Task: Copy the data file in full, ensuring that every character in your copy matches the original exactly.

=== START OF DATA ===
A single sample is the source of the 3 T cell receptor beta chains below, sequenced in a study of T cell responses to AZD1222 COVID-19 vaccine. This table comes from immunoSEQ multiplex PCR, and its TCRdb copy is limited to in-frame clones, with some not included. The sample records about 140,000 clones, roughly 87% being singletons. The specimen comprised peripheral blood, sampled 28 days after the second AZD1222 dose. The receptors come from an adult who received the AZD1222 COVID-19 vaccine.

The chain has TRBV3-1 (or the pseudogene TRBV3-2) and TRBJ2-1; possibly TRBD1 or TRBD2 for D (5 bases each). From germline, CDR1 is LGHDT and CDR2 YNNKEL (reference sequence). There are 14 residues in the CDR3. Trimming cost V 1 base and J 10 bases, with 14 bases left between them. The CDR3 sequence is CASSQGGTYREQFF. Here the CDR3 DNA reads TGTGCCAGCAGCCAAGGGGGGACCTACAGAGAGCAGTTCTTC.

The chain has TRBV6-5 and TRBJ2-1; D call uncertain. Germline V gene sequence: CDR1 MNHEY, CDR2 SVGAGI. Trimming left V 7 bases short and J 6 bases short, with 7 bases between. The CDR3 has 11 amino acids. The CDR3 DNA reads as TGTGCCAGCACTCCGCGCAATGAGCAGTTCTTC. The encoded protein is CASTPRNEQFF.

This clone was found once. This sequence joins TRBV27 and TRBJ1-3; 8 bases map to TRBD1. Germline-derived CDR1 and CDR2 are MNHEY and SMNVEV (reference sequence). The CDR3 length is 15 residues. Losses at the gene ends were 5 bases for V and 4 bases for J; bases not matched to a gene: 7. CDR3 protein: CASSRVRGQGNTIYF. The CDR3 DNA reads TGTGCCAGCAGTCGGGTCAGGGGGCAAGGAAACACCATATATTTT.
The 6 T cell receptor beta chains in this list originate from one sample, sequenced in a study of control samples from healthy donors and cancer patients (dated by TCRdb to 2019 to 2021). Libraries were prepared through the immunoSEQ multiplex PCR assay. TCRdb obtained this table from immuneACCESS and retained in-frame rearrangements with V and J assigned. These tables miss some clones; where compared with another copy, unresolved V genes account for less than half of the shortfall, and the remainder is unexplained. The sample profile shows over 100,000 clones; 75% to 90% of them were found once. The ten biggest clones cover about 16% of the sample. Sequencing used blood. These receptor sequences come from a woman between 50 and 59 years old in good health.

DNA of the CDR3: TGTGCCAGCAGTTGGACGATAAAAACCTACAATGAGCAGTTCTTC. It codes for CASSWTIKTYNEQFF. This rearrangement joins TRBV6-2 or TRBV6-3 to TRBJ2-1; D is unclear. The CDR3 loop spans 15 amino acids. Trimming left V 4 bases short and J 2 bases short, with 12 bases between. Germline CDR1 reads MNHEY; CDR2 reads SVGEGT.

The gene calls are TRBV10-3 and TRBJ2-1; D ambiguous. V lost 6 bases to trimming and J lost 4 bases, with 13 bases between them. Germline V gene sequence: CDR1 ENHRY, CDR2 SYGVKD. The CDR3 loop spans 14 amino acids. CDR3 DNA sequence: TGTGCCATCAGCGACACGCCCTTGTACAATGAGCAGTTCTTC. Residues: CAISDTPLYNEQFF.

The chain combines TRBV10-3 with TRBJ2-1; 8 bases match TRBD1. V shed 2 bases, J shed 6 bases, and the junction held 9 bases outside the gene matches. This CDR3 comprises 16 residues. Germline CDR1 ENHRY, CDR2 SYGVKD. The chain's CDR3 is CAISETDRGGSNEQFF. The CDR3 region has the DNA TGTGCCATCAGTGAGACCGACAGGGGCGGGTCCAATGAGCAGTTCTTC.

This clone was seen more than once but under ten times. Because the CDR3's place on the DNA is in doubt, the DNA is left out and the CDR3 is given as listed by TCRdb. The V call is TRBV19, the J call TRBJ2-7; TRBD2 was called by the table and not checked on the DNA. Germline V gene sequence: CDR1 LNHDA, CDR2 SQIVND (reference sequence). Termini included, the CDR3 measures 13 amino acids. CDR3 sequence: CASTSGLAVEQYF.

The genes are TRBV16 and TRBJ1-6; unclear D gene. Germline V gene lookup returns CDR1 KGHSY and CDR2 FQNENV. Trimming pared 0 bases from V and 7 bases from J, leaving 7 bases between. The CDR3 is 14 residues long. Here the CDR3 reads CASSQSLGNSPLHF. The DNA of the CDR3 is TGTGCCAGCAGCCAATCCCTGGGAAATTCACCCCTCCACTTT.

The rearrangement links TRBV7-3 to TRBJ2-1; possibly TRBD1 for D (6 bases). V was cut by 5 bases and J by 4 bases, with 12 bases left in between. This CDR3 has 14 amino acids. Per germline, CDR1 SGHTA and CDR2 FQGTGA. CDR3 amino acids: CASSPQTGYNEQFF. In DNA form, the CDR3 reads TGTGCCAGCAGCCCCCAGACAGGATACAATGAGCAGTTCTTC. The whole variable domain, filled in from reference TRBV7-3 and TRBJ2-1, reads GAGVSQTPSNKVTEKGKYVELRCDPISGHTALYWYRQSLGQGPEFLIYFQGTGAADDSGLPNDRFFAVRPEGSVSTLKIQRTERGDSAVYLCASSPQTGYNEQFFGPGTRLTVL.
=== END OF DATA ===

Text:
A single sample is the source of the 3 T cell receptor beta chains below, sequenced in a study of T cell responses to AZD1222 COVID-19 vaccine. This table comes from immunoSEQ multiplex PCR, and its TCRdb copy is limited to in-frame clones, with some not included. The sample records about 140,000 clones, roughly 87% being singletons. The specimen comprised peripheral blood, sampled 28 days after the second AZD1222 dose. The receptors come from an adult who received the AZD1222 COVID-19 vaccine.

The chain has TRBV3-1 (or the pseudogene TRBV3-2) and TRBJ2-1; possibly TRBD1 or TRBD2 for D (5 bases each). From germline, CDR1 is LGHDT and CDR2 YNNKEL (reference sequence). There are 14 residues in the CDR3. Trimming cost V 1 base and J 10 bases, with 14 bases left between them. The CDR3 sequence is CASSQGGTYREQFF. Here the CDR3 DNA reads TGTGCCAGCAGCCAAGGGGGGACCTACAGAGAGCAGTTCTTC.

The chain has TRBV6-5 and TRBJ2-1; D call uncertain. Germline V gene sequence: CDR1 MNHEY, CDR2 SVGAGI. Trimming left V 7 bases short and J 6 bases short, with 7 bases between. The CDR3 has 11 amino acids. The CDR3 DNA reads as TGTGCCAGCACTCCGCGCAATGAGCAGTTCTTC. The encoded protein is CASTPRNEQFF.

This clone was found once. This sequence joins TRBV27 and TRBJ1-3; 8 bases map to TRBD1. Germline-derived CDR1 and CDR2 are MNHEY and SMNVEV (reference sequence). The CDR3 length is 15 residues. Losses at the gene ends were 5 bases for V and 4 bases for J; bases not matched to a gene: 7. CDR3 protein: CASSRVRGQGNTIYF. The CDR3 DNA reads TGTGCCAGCAGTCGGGTCAGGGGGCAAGGAAACACCATATATTTT.
The 6 T cell receptor beta chains in this list originate from one sample, sequenced in a study of control samples from healthy donors and cancer patients (dated by TCRdb to 2019 to 2021). Libraries were prepared through the immunoSEQ multiplex PCR assay. TCRdb obtained this table from immuneACCESS and retained in-frame rearrangements with V and J assigned. These tables miss some clones; where compared with another copy, unresolved V genes account for less than half of the shortfall, and the remainder is unexplained. The sample profile shows over 100,000 clones; 75% to 90% of them were found once. The ten biggest clones cover about 16% of the sample. Sequencing used blood. These receptor sequences come from a woman between 50 and 59 years old in good health.

DNA of the CDR3: TGTGCCAGCAGTTGGACGATAAAAACCTACAATGAGCAGTTCTTC. It codes for CASSWTIKTYNEQFF. This rearrangement joins TRBV6-2 or TRBV6-3 to TRBJ2-1; D is unclear. The CDR3 loop spans 15 amino acids. Trimming left V 4 bases short and J 2 bases short, with 12 bases between. Germline CDR1 reads MNHEY; CDR2 reads SVGEGT.

The gene calls are TRBV10-3 and TRBJ2-1; D ambiguous. V lost 6 bases to trimming and J lost 4 bases, with 13 bases between them. Germline V gene sequence: CDR1 ENHRY, CDR2 SYGVKD. The CDR3 loop spans 14 amino acids. CDR3 DNA sequence: TGTGCCATCAGCGACACGCCCTTGTACAATGAGCAGTTCTTC. Residues: CAISDTPLYNEQFF.

The chain combines TRBV10-3 with TRBJ2-1; 8 bases match TRBD1. V shed 2 bases, J shed 6 bases, and the junction held 9 bases outside the gene matches. This CDR3 comprises 16 residues. Germline CDR1 ENHRY, CDR2 SYGVKD. The chain's CDR3 is CAISETDRGGSNEQFF. The CDR3 region has the DNA TGTGCCATCAGTGAGACCGACAGGGGCGGGTCCAATGAGCAGTTCTTC.

This clone was seen more than once but under ten times. Because the CDR3's place on the DNA is in doubt, the DNA is left out and the CDR3 is given as listed by TCRdb. The V call is TRBV19, the J call TRBJ2-7; TRBD2 was called by the table and not checked on the DNA. Germline V gene sequence: CDR1 LNHDA, CDR2 SQIVND (reference sequence). Termini included, the CDR3 measures 13 amino acids. CDR3 sequence: CASTSGLAVEQYF.

The genes are TRBV16 and TRBJ1-6; unclear D gene. Germline V gene lookup returns CDR1 KGHSY and CDR2 FQNENV. Trimming pared 0 bases from V and 7 bases from J, leaving 7 bases between. The CDR3 is 14 residues long. Here the CDR3 reads CASSQSLGNSPLHF. The DNA of the CDR3 is TGTGCCAGCAGCCAATCCCTGGGAAATTCACCCCTCCACTTT.

The rearrangement links TRBV7-3 to TRBJ2-1; possibly TRBD1 for D (6 bases). V was cut by 5 bases and J by 4 bases, with 12 bases left in between. This CDR3 has 14 amino acids. Per germline, CDR1 SGHTA and CDR2 FQGTGA. CDR3 amino acids: CASSPQTGYNEQFF. In DNA form, the CDR3 reads TGTGCCAGCAGCCCCCAGACAGGATACAATGAGCAGTTCTTC. The whole variable domain, filled in from reference TRBV7-3 and TRBJ2-1, reads GAGVSQTPSNKVTEKGKYVELRCDPISGHTALYWYRQSLGQGPEFLIYFQGTGAADDSGLPNDRFFAVRPEGSVSTLKIQRTERGDSAVYLCASSPQTGYNEQFFGPGTRLTVL.